What is effective PV manufacturing capacity?

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One of the key issues that is still puzzling the PV industry is: what is the real – or effective – capacity today?

Not the nameplate capacity, not the ineffective capacity. Take out the retired and permanently shuttered PV capacity and what is actually left?

There is a growing acceptance now that the term ‘effective capacity’ should be used. It is perhaps a long time coming, but surely the PV industry needs to move away from academic MW additions, and look at what is really out there in fabs and what the real capability of this capacity is.

About three years ago, one of the leading PV equipment suppliers suggested offline that the PV industry had to adopt a better terminology for capacity, and effective capacity was the answer to this.

Having almost completed a global tour of PV manufacturers and conferences, I would probably conclude that this request has been fulfilled.

What is effective capacity?

Let’s start with nameplate capacity and then work out ramped and annual capacity levels. Then we will incorporate scaling factors based on historical activity: what are the realistic yields, uptimes, shift operations that form the maximum operations of each PV manufacturer?

And don’t forget to remove capacity that is not market ready, technology ready, or downstream supply chain ready.

The output from this analysis is effective capacity. It means starting from meaningless 70-80GW figures, and ending up with useful supply levels.

Another way of looking at effective capacity is: if all the operational fabs were run to the optimum performance of the respective companies, what could the industry provide in output that could meet current end-market requirements.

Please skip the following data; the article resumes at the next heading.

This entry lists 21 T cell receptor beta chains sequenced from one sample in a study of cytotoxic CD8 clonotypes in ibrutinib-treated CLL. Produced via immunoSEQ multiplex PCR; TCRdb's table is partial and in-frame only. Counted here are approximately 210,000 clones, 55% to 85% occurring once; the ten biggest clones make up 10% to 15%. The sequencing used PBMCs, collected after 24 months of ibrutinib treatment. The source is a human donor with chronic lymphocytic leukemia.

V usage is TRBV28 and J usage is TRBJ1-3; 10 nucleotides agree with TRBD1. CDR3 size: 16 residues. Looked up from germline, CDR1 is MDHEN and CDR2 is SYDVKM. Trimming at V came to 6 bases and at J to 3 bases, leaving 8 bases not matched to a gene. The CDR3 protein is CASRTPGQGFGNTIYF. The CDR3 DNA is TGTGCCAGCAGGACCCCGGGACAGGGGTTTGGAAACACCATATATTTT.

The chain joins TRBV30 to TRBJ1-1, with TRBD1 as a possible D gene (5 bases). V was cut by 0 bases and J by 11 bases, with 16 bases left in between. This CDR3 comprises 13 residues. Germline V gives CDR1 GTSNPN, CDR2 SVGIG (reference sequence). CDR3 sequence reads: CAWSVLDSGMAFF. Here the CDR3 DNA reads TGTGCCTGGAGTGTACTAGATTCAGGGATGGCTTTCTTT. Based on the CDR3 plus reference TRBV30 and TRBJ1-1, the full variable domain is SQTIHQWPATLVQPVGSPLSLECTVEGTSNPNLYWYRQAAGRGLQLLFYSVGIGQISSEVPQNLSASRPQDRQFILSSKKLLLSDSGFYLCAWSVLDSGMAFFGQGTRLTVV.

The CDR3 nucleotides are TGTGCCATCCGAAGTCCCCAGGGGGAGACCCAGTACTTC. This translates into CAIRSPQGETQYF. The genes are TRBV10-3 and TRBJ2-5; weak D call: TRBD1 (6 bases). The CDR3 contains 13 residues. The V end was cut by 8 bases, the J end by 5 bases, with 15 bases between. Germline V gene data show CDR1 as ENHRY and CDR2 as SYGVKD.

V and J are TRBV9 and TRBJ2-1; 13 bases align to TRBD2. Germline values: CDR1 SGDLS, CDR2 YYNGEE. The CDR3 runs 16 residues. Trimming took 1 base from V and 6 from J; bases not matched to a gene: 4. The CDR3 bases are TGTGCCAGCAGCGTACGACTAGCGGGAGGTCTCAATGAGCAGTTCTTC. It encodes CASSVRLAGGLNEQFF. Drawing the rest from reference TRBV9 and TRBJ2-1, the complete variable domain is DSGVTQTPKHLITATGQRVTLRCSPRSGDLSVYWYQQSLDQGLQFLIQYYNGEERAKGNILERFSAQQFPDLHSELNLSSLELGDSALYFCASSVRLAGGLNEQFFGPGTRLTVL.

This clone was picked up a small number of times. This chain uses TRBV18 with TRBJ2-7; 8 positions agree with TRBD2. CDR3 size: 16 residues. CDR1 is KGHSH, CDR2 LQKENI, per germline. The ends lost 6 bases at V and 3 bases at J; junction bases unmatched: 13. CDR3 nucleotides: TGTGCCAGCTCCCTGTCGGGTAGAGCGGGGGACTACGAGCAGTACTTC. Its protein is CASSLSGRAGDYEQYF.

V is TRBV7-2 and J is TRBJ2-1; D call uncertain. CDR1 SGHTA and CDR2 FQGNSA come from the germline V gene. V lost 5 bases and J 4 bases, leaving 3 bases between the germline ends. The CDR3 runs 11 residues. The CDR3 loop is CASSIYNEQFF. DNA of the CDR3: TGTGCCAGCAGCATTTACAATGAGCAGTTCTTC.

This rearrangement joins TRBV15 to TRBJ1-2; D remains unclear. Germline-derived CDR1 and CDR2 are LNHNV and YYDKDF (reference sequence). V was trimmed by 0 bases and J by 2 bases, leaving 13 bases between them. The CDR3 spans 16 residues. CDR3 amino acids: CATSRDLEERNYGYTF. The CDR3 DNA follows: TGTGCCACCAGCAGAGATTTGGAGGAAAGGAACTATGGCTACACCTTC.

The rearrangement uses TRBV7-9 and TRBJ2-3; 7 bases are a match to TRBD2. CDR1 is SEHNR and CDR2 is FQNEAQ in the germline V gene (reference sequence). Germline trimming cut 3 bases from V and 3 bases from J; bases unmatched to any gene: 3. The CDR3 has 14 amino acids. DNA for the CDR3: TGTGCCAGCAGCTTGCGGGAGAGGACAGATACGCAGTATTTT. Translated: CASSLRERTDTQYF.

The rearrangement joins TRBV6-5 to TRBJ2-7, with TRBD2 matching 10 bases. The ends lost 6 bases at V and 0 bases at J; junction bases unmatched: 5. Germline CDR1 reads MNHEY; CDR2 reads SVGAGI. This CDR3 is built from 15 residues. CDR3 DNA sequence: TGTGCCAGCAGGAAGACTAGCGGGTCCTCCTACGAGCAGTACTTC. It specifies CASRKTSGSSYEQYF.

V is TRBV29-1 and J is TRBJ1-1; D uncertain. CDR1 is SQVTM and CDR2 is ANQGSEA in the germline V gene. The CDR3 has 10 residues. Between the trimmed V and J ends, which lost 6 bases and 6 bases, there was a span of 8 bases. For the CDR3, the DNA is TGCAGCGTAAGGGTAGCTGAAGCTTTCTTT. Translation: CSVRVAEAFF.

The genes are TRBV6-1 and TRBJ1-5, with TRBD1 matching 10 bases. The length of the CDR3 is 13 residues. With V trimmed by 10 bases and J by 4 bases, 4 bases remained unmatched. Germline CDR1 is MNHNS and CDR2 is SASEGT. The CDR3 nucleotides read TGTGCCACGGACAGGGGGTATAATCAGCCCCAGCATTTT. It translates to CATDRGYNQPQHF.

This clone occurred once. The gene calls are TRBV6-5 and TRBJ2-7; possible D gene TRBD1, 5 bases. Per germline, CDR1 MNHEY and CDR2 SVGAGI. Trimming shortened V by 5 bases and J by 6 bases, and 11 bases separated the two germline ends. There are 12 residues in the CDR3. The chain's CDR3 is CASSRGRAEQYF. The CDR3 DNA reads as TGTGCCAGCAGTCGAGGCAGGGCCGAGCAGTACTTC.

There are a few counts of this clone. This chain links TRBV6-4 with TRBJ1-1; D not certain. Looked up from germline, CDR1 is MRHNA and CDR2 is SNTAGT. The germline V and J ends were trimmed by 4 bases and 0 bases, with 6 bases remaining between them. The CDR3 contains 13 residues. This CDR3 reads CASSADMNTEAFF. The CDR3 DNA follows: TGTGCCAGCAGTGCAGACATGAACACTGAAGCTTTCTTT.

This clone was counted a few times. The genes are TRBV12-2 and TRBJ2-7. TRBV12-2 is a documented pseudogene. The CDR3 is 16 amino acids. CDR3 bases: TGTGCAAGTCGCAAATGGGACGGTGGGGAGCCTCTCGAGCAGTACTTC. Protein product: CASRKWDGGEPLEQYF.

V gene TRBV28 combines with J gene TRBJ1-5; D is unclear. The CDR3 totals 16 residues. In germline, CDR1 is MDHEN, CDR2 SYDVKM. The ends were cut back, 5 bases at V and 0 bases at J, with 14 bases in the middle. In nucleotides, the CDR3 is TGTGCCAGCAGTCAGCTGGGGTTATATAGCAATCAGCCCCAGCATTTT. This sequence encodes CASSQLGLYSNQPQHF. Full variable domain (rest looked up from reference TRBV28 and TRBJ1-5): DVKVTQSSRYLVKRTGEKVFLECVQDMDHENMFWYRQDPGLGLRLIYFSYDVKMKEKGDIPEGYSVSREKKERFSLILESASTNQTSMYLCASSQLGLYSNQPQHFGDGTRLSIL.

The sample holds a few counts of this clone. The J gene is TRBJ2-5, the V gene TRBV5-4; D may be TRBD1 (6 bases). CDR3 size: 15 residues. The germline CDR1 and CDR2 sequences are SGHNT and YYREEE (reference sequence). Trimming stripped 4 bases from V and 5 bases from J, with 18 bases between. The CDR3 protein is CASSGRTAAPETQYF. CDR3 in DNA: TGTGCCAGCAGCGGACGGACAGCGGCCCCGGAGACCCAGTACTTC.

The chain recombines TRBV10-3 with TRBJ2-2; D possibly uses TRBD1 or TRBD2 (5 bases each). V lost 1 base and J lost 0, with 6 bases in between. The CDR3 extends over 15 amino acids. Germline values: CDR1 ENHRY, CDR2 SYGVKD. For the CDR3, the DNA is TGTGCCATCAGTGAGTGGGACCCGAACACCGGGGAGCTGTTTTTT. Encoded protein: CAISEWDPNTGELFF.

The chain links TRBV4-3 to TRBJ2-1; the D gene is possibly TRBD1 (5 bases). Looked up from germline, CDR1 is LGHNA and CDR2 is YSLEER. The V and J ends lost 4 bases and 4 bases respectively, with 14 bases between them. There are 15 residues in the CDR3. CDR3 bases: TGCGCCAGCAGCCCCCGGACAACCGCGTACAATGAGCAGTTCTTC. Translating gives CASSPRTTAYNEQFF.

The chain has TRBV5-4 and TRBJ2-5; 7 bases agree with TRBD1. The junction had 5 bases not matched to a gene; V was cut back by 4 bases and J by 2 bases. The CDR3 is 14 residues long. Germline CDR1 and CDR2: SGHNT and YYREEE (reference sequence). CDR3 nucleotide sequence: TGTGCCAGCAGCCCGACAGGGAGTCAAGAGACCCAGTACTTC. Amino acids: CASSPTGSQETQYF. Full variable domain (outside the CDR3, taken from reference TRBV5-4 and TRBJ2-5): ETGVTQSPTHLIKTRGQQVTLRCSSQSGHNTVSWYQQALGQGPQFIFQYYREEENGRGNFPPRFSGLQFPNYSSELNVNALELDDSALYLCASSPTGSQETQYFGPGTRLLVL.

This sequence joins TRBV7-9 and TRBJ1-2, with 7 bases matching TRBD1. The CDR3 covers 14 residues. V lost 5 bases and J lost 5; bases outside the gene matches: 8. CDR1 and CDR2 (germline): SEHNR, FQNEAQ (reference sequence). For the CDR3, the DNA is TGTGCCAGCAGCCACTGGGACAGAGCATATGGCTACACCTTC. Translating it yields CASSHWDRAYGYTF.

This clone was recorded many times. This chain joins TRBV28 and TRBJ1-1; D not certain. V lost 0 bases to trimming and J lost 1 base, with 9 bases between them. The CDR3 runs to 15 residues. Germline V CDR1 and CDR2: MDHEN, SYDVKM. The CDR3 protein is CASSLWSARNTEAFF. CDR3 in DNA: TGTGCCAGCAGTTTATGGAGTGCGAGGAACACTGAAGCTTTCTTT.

About 12 months ago, the Taiwan cell makers started using effective capacity as a metric that could be referenced when looking at global supply/demand balance. But just last week, when hearing some of the leading Chinese c-Si makers at the NPD Solarbuzz China conference, they were talking about effective capacity in the industry.

The attached figure (see left) is the latest effective capacity graphic from the recent NPD Solarbuzz PV Equipment Quarterly report. It is in good alignment with the tier 1 Chinese makers’ figures mentioned at our conference there last week – at least to within 10%.

In fact, several tier 1 Chinese C-Level executives that were speaking at the event mentioned that they see effective capacity decreasing slightly over the next 12-18 months as more legacy capacity gets permanently retired (presumably not upgraded as has been the norm by many until now).

Tuesday 23 July is the next Solarbuzz conference in Taiwan and all the key Taiwan manufacturers will be present at the meeting in Taipei. It will be very interesting to see how their data compares with this!

When forecasted 12 month end-market demand matches trailing 12 month effective capacity levels, it essentially creates the pull on new CapEx (capital expenditure), and this will be one of the key indicators needed before anyone can truly say that the industry has gone through its downturn. It is certainly a much better metric than citing end-market revenues.

This balance of effective capacity and 12-month demand will also signal the point where technology adoption can be answered properly. It is the point where market leaders can no longer fall back upon existing capacity at lower tier manufacturers as a low-cost/low-risk route to increasing module shipment levels.

Based on our conference tour analysis that now includes updates from Chinese manufacturers the effective capacity stands at approximately 45GW.

The balance point therefore currently appears to be 12 months away, so let’s see tomorrow what the Taiwan makers say about this.

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